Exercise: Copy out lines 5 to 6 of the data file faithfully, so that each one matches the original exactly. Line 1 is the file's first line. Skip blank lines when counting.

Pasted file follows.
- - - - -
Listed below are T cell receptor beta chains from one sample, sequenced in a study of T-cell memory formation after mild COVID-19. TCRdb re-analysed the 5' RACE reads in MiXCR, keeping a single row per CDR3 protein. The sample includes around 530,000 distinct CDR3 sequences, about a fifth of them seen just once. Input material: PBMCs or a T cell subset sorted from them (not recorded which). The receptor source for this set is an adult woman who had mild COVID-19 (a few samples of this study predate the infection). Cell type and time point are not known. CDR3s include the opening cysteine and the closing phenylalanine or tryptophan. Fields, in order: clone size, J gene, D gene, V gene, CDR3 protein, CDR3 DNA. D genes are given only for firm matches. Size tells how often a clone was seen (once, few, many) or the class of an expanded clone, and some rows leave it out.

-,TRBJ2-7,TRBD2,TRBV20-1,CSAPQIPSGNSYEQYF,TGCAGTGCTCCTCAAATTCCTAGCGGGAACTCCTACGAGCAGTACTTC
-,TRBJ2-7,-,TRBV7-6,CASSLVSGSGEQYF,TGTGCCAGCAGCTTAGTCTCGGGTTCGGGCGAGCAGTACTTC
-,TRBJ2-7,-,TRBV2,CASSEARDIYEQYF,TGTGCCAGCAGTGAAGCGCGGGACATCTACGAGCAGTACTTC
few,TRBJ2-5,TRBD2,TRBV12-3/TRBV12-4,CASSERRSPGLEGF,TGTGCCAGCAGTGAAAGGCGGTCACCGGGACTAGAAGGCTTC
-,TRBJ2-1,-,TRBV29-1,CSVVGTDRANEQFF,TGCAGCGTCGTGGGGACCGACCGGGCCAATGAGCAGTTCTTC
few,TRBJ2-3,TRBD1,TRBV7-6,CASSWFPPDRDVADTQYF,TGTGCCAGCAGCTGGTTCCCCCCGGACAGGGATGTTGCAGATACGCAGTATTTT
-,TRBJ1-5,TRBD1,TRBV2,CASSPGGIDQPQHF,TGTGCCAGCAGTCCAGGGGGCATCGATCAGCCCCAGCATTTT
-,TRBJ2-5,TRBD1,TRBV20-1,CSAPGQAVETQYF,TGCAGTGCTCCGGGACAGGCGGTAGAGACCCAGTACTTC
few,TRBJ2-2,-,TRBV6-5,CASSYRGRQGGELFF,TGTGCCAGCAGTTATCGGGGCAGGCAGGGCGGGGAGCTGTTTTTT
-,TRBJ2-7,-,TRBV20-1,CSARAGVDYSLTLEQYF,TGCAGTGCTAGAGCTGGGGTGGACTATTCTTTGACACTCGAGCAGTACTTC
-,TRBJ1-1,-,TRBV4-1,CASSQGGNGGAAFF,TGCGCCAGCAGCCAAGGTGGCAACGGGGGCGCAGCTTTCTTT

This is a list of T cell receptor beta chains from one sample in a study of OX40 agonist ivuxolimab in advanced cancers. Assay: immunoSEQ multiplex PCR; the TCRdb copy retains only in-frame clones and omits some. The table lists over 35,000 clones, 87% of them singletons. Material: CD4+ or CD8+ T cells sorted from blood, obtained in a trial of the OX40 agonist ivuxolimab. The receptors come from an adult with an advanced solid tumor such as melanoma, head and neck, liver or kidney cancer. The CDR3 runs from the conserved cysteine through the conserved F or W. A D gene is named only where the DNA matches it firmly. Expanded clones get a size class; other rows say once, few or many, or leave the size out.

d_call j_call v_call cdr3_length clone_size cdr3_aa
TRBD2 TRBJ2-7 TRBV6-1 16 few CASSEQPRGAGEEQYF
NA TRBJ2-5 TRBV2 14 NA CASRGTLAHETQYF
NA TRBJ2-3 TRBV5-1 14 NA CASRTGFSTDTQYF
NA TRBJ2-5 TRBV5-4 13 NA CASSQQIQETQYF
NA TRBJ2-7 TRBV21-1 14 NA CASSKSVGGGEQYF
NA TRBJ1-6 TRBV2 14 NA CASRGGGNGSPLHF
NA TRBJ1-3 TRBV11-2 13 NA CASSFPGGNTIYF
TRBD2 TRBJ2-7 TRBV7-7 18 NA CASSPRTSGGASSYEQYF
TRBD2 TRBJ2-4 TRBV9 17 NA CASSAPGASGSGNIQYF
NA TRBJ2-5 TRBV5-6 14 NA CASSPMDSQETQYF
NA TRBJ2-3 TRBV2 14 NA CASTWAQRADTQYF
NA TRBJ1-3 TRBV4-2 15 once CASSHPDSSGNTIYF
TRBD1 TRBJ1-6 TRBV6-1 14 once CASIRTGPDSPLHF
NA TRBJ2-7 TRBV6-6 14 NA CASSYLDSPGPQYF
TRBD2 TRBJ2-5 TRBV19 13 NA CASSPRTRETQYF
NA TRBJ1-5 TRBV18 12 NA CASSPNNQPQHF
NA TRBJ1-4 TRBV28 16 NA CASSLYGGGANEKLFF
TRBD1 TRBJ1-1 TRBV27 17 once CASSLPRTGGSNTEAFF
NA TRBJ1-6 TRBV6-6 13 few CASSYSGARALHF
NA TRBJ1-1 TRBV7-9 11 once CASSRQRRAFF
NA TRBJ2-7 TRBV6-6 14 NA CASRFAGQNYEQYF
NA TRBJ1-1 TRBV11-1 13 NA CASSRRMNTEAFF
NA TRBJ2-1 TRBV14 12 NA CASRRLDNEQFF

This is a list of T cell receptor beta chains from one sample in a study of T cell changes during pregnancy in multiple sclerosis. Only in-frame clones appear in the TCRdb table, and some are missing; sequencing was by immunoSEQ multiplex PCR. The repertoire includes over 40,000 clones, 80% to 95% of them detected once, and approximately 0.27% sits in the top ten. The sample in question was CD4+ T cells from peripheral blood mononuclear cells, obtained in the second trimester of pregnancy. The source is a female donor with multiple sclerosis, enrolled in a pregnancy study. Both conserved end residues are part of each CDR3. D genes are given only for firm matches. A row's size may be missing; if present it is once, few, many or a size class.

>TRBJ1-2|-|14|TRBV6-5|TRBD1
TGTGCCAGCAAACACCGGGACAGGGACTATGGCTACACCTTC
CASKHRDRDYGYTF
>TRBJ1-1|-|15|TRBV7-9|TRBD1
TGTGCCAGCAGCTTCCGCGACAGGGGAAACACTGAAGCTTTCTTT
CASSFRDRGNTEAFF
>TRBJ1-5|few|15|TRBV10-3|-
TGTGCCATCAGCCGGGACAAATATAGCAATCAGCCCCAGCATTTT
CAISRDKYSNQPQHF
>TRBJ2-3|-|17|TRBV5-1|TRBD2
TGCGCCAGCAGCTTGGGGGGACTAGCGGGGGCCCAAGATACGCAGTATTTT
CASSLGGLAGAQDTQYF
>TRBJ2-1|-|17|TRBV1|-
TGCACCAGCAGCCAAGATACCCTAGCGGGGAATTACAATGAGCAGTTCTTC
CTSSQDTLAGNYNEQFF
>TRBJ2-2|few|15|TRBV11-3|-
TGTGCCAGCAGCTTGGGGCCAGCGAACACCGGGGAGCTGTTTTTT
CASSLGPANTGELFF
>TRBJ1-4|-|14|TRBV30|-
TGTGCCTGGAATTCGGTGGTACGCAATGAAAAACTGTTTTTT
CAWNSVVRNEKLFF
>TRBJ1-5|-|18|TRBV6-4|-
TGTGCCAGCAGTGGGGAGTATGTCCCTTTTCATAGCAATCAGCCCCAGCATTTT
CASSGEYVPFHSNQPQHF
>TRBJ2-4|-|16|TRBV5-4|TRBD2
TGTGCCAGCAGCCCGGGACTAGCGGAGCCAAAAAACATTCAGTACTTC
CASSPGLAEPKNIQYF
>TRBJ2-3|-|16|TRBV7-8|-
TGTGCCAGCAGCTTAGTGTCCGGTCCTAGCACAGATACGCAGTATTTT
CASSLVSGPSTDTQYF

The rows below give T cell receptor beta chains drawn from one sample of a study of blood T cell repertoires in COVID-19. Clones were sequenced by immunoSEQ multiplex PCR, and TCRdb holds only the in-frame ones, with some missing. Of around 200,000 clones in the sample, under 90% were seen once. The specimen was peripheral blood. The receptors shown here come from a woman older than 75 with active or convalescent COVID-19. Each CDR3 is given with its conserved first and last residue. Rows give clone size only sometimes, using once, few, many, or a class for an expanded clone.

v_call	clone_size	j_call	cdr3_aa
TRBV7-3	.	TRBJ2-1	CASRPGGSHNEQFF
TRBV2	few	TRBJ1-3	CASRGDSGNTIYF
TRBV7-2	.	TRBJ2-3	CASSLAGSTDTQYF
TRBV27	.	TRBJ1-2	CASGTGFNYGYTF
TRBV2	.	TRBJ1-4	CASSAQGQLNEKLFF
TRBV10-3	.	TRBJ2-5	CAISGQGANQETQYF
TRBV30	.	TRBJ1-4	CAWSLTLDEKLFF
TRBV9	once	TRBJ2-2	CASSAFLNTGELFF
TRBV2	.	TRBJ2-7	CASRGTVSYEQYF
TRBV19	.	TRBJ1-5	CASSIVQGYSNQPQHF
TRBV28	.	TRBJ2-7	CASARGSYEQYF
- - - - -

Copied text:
few,TRBJ2-5,TRBD2,TRBV12-3/TRBV12-4,CASSERRSPGLEGF,TGTGCCAGCAGTGAAAGGCGGTCACCGGGACTAGAAGGCTTC
-,TRBJ2-1,-,TRBV29-1,CSVVGTDRANEQFF,TGCAGCGTCGTGGGGACCGACCGGGCCAATGAGCAGTTCTTC